Today, however, location means more than capturing the passer-by.  Location also means being found by the digital searcher.  70% of consumers research local products and services on a desktop and then use their mobile device to get where they want to go.  A consumer that has decided to visit your store is in buy-mode.  Will they find you?  Did you take steps to ensure that a consumer would know that you changed locations in the mall?  Will your store be located where the “X” marked the spot?  Is the premium location really premium if a consumer shows up at the doorstep of another business instead of yours?  How much revenue will you miss out on?

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Unlock the power of location data (part IV – sample case study)

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In August of this year, LocationInsight rebranded as Placeable to strategically align the mission of the company with driving enterprise advertisers to become placeable. Following suit, we have released several case studies that demonstrate the results that enterprise advertisers have experienced after becoming placeable.

The third case study example is a global financial transaction company with an inadequate conversion rate of online to offline customers at the location. With more than a half-million locations, this was a significant problem. Continue reading

Unlock the power of location data (part I)

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Location information has the potential to be a powerful strategic asset for digital marketers. Especially for enterprise advertisers with many locations that are trying to compete on the local level.

Web maps, web site store locators and mobile results are strong drivers of consumers to a business location. Accurate location information is obviously essential to the effectiveness of these drivers. Social networks, directories and search engines (i.e., SEO) are also very valuable delivery agents of consumers. Establishing data continuity and maintaining consistency of location information across these channels can make all the difference between a strong consumer brand experience and a sour one. Continue reading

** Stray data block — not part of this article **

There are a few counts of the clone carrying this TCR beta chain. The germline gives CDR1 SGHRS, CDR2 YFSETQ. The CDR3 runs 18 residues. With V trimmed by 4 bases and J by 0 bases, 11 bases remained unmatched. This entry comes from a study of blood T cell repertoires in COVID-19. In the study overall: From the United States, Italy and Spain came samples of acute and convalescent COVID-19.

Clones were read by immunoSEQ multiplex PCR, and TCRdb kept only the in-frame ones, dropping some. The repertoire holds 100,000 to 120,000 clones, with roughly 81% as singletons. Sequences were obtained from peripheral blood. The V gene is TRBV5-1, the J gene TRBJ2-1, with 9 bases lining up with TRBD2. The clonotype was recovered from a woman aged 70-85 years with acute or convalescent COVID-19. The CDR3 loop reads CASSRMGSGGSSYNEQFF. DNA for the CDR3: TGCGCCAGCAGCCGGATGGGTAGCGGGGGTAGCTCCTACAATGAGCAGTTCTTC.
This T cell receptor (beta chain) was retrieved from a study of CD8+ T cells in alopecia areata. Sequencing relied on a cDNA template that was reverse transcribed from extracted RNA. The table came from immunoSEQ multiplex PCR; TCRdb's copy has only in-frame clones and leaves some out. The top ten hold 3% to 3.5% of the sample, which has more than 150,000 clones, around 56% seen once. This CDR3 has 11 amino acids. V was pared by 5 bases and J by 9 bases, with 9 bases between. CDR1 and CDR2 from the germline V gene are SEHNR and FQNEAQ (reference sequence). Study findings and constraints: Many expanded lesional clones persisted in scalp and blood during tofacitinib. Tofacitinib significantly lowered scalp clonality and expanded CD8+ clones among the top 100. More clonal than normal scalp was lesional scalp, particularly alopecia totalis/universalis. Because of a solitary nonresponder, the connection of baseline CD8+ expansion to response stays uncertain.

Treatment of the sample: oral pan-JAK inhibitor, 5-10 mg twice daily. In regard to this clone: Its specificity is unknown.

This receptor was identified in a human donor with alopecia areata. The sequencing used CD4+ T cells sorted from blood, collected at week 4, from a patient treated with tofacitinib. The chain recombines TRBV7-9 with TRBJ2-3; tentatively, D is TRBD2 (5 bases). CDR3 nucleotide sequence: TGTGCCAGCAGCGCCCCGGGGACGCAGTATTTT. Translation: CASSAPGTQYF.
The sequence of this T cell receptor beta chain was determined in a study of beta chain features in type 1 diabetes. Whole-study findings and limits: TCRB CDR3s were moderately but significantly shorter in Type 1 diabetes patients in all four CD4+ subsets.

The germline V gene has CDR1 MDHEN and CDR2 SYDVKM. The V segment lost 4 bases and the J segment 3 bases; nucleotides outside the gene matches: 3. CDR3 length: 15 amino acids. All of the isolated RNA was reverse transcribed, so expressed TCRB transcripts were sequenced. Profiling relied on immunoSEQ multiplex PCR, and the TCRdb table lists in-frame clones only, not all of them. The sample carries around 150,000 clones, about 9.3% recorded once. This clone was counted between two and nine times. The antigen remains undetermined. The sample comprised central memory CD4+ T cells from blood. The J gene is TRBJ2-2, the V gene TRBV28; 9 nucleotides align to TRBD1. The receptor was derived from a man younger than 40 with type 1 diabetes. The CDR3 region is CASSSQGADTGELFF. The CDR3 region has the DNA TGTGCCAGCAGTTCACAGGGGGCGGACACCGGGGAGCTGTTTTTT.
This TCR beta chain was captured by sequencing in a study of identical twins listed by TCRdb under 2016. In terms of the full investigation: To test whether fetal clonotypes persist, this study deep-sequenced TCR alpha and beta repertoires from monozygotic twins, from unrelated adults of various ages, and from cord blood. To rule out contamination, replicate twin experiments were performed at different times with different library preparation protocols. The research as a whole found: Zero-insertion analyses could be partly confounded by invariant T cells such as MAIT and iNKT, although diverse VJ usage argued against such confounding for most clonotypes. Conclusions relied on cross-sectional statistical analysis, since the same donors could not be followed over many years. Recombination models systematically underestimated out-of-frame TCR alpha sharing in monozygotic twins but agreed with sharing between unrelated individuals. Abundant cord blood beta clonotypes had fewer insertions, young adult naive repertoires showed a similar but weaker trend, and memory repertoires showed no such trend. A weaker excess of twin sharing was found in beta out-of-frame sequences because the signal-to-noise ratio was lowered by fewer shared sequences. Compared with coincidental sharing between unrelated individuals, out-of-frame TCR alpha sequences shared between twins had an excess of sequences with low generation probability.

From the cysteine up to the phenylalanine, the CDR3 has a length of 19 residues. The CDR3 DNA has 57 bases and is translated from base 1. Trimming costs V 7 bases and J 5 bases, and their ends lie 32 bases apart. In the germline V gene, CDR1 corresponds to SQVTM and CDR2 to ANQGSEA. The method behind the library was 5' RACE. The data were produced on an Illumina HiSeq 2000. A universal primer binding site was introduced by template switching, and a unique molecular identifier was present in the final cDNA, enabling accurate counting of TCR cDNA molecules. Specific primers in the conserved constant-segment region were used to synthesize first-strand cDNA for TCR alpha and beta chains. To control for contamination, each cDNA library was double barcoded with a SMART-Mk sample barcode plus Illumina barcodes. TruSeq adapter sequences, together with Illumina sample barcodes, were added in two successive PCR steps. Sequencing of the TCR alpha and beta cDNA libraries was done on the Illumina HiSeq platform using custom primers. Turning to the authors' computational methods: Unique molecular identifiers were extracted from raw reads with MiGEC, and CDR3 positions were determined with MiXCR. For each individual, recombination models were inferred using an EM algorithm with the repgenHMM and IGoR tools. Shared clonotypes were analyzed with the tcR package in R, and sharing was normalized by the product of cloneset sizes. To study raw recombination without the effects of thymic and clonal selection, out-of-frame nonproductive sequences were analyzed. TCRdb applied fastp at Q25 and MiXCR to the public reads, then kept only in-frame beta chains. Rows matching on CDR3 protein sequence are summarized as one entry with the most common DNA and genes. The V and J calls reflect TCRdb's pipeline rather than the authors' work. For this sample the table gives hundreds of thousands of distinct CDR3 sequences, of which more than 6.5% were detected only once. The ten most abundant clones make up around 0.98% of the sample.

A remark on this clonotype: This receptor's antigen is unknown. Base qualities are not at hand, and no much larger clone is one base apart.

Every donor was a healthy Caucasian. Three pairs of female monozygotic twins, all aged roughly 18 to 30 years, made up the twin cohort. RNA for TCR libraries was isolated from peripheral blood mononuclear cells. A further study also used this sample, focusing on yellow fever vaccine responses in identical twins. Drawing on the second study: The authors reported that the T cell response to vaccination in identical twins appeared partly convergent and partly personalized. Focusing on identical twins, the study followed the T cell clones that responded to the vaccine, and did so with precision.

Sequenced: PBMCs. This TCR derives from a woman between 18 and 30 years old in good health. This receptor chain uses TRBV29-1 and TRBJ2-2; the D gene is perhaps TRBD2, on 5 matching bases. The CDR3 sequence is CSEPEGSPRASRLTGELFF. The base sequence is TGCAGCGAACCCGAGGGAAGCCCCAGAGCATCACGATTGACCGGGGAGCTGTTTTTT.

Time to Make Dirty Data Placeable

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The December 2012 Cost of Bad Location Data Report from Yext shared that 43% of business listings are wrong and 14% are just plain missing. As a result, US businesses lose over $10B in sales every year. Each and every day, people look for places on Google Maps and are directed to the wrong location. This poor user experience translates into lost revenue for stores

Local search marketing for location-based advertisers drives people from online to the physical store, but the process of optimizing for local search is not simple. There are many key influencers that impact the performance of location-based brands in local search, especially when you consider web, mobile and social to all be part of the equation. Not only do consumers sit at a desk and conduct local searches, they do it on mobile devices. They do it within social networks like Facebook or on Foursquare. Local search is conducted directly on maps and through locators. IYP’s are a channel for local search as well. The value of these channels to a consumer may be directly attributed to the accuracy of the information provided to them. Continue reading

Improve Your Stats, Don’t Over Analyze, Make Decisions and Execute


WOW!  Range Online Media’s President, Misty Locke’s article in iMedia Connection today is fantastic.  Think Like a Coach to Improve Your Stats – Bravo!  It’s a must read.  Rarely do you find someone who can lay it all out there in a way that an advertiser might actually understand.  I would say the only thing wrong is that Dawn Anafuso didn’t put it at the top of the home page on iMedia Connection or run it for two days so that it gets higher readership!


 


Misty talks about the integration of campaign mediums but she talks about the use of data and the cross channel analysis of a campaign to figure out how the impact of one channel may be affecting the response rate of another.  


 


Last year David Smith (www.mediasmith.com) challenged the industry to create a digital dashboard of all of his advertising channels so that he could easily see the performance of all of his campaigns.  I remember this article, not just because iMediaConnection ran it again in there string of reruns during the holidays, but because I called David and talked with him about his challenge and needs.